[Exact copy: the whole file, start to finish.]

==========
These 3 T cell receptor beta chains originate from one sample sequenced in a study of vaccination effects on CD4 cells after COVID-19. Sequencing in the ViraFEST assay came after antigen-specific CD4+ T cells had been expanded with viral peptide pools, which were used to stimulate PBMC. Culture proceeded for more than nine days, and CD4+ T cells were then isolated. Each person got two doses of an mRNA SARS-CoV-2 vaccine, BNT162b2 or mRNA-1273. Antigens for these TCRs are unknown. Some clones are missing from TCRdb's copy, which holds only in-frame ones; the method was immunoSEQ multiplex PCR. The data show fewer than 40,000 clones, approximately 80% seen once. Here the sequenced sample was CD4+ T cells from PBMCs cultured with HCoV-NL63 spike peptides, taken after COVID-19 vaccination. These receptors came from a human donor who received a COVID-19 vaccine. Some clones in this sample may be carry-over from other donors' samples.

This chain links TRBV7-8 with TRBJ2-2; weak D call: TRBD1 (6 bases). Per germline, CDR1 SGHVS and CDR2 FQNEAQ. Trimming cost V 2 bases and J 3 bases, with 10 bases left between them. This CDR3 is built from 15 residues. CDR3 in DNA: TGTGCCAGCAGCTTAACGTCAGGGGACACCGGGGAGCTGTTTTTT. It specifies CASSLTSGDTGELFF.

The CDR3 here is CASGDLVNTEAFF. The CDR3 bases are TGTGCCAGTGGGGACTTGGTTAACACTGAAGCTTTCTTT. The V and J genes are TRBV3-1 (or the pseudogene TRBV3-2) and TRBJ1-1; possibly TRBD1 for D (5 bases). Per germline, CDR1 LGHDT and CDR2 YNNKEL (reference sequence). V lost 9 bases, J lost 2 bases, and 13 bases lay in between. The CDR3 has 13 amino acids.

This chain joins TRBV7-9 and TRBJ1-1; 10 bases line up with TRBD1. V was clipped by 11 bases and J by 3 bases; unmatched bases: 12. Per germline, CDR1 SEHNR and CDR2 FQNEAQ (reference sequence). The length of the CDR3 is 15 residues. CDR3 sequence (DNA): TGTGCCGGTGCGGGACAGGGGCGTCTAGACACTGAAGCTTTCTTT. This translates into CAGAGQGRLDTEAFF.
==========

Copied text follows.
These 3 T cell receptor beta chains originate from one sample sequenced in a study of vaccination effects on CD4 cells after COVID-19. Sequencing in the ViraFEST assay came after antigen-specific CD4+ T cells had been expanded with viral peptide pools, which were used to stimulate PBMC. Culture proceeded for more than nine days, and CD4+ T cells were then isolated. Each person got two doses of an mRNA SARS-CoV-2 vaccine, BNT162b2 or mRNA-1273. Antigens for these TCRs are unknown. Some clones are missing from TCRdb's copy, which holds only in-frame ones; the method was immunoSEQ multiplex PCR. The data show fewer than 40,000 clones, approximately 80% seen once. Here the sequenced sample was CD4+ T cells from PBMCs cultured with HCoV-NL63 spike peptides, taken after COVID-19 vaccination. These receptors came from a human donor who received a COVID-19 vaccine. Some clones in this sample may be carry-over from other donors' samples.

This chain links TRBV7-8 with TRBJ2-2; weak D call: TRBD1 (6 bases). Per germline, CDR1 SGHVS and CDR2 FQNEAQ. Trimming cost V 2 bases and J 3 bases, with 10 bases left between them. This CDR3 is built from 15 residues. CDR3 in DNA: TGTGCCAGCAGCTTAACGTCAGGGGACACCGGGGAGCTGTTTTTT. It specifies CASSLTSGDTGELFF.

The CDR3 here is CASGDLVNTEAFF. The CDR3 bases are TGTGCCAGTGGGGACTTGGTTAACACTGAAGCTTTCTTT. The V and J genes are TRBV3-1 (or the pseudogene TRBV3-2) and TRBJ1-1; possibly TRBD1 for D (5 bases). Per germline, CDR1 LGHDT and CDR2 YNNKEL (reference sequence). V lost 9 bases, J lost 2 bases, and 13 bases lay in between. The CDR3 has 13 amino acids.

This chain joins TRBV7-9 and TRBJ1-1; 10 bases line up with TRBD1. V was clipped by 11 bases and J by 3 bases; unmatched bases: 12. Per germline, CDR1 SEHNR and CDR2 FQNEAQ (reference sequence). The length of the CDR3 is 15 residues. CDR3 sequence (DNA): TGTGCCGGTGCGGGACAGGGGCGTCTAGACACTGAAGCTTTCTTT. This translates into CAGAGQGRLDTEAFF.